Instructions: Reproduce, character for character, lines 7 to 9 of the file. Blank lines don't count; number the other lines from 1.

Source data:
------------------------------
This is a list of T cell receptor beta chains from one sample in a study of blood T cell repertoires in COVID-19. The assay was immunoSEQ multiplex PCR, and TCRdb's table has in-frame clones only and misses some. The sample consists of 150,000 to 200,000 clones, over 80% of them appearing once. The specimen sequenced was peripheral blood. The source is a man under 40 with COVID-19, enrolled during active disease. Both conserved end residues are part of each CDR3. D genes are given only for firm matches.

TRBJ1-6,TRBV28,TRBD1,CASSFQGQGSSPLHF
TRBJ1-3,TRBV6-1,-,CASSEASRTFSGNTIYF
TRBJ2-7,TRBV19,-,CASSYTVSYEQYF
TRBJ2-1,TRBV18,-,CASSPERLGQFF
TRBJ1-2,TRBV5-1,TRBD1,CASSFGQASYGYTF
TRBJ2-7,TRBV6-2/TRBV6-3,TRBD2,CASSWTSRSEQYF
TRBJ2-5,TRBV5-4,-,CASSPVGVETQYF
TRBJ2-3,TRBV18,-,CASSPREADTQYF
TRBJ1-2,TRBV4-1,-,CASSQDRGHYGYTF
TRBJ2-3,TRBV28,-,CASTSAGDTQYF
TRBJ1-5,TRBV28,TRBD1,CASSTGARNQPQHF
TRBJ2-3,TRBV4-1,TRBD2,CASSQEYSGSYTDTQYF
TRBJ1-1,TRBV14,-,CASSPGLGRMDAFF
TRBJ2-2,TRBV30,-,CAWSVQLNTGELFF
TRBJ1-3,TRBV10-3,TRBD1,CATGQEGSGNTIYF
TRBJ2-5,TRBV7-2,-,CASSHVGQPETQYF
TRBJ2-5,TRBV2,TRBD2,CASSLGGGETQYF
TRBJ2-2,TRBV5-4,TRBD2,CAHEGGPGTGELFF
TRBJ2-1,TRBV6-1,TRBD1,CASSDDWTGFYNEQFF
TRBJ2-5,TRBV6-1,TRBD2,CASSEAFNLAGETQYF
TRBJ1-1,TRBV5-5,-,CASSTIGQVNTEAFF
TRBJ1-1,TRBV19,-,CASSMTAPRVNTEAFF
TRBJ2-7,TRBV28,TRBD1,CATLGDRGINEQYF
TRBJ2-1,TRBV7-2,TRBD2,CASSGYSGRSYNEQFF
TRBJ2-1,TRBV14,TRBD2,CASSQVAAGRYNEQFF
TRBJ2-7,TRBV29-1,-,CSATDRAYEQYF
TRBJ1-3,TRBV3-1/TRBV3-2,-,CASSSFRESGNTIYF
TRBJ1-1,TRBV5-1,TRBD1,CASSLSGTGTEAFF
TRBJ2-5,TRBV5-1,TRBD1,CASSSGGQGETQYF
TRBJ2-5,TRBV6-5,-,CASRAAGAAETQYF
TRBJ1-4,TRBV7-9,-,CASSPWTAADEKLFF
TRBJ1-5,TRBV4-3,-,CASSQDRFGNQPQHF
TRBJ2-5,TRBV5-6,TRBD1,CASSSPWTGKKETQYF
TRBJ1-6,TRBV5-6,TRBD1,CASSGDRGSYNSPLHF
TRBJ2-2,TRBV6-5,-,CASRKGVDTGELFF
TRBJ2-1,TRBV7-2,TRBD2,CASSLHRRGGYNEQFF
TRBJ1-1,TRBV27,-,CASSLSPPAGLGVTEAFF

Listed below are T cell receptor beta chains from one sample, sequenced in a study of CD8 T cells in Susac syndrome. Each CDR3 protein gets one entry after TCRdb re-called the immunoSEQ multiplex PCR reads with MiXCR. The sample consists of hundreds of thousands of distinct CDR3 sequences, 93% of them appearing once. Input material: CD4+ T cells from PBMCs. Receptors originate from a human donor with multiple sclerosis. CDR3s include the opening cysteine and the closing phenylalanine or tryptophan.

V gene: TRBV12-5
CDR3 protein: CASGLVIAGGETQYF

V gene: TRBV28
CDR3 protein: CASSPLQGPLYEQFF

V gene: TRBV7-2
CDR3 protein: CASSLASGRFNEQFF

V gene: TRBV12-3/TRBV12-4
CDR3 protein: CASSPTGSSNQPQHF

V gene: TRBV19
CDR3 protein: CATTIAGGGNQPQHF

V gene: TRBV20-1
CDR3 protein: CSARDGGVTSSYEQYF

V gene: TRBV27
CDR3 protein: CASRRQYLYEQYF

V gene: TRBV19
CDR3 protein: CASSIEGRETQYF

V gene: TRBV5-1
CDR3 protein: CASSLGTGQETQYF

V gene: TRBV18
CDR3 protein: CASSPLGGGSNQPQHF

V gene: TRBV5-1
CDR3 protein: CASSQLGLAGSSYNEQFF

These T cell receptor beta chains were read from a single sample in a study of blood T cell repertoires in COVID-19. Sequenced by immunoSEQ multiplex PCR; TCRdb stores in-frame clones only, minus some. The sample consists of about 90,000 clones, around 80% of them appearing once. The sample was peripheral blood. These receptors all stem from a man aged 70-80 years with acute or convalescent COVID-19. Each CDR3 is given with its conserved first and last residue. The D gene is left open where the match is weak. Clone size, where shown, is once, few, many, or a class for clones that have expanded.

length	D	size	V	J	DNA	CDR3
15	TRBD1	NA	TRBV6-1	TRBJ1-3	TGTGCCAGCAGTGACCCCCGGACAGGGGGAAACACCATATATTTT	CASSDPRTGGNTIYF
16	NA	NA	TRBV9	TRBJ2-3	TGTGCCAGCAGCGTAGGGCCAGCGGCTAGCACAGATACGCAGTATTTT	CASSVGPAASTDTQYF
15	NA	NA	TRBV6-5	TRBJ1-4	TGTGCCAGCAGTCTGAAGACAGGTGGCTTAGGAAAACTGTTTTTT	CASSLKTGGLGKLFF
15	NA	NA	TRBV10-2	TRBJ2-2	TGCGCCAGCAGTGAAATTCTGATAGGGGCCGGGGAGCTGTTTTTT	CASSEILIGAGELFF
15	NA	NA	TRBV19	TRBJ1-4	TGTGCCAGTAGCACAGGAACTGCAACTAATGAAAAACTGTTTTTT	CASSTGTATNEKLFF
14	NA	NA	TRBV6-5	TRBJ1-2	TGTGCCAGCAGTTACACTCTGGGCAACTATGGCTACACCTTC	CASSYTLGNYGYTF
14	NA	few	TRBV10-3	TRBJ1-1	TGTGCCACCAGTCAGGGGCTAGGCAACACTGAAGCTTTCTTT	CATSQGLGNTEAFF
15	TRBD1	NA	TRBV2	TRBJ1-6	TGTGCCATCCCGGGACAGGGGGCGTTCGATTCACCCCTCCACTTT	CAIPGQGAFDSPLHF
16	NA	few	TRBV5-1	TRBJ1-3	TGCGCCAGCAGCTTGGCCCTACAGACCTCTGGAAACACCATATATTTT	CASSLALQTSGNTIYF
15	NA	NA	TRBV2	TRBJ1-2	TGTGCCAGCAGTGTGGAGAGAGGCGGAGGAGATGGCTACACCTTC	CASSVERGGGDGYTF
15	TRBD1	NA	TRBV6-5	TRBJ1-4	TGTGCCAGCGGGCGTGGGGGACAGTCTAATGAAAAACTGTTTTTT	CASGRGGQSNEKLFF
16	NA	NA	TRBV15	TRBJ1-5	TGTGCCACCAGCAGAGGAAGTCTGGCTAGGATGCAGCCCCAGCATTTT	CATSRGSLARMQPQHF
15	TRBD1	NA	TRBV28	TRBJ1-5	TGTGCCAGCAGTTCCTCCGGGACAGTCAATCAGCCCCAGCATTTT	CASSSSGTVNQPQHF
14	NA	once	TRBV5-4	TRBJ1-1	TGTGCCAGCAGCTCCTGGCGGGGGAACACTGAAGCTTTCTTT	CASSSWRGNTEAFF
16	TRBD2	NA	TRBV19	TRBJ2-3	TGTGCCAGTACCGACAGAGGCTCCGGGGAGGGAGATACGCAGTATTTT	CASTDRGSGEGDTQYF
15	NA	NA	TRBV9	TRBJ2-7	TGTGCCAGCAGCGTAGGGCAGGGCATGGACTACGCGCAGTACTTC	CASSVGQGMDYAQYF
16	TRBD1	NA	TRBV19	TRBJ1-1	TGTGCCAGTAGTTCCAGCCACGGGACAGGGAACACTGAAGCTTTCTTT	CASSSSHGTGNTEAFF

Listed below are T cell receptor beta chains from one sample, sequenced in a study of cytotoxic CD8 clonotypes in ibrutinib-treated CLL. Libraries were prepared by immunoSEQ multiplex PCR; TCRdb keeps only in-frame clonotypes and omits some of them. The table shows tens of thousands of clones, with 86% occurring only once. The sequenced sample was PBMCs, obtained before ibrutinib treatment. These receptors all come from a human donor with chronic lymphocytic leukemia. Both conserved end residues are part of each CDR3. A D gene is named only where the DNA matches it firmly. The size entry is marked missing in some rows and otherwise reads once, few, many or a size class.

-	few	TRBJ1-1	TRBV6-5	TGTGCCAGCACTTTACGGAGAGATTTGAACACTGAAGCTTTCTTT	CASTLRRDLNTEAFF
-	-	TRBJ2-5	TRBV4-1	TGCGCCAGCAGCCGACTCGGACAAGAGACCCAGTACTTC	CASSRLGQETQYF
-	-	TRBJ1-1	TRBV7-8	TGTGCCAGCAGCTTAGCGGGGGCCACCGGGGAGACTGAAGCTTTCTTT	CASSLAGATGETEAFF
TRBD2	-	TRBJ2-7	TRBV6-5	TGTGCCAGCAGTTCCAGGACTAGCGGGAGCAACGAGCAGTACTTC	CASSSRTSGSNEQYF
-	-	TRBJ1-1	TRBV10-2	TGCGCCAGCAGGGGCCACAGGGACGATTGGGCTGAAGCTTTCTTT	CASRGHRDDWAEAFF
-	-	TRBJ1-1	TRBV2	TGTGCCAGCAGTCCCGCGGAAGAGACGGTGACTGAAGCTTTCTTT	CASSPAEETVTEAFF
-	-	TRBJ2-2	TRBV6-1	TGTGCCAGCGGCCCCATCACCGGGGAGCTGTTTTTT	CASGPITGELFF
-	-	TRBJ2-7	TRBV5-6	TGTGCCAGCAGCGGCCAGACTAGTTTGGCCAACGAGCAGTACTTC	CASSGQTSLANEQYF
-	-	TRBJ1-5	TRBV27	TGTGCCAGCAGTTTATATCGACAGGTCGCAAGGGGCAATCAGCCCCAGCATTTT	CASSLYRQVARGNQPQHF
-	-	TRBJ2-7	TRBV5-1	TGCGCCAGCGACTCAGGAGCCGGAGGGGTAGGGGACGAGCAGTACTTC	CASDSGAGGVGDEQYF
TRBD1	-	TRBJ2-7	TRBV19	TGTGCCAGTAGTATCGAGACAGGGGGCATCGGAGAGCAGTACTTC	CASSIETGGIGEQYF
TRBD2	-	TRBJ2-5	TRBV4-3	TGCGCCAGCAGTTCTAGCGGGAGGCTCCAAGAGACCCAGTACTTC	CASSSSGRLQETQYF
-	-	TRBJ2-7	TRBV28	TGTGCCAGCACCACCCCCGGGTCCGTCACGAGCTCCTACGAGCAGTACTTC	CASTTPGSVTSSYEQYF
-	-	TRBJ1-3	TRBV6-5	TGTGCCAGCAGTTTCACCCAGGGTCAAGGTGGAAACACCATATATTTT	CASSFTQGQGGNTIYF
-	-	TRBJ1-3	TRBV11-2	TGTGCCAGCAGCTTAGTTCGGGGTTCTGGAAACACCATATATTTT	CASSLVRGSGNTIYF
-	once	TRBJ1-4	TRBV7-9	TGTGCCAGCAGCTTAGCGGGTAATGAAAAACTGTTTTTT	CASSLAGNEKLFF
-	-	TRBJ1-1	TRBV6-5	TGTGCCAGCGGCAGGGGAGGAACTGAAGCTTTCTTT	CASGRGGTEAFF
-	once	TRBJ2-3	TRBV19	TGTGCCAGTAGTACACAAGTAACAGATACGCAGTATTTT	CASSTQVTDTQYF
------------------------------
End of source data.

TRBJ2-7,TRBV6-2/TRBV6-3,TRBD2,CASSWTSRSEQYF
TRBJ2-5,TRBV5-4,-,CASSPVGVETQYF
TRBJ2-3,TRBV18,-,CASSPREADTQYF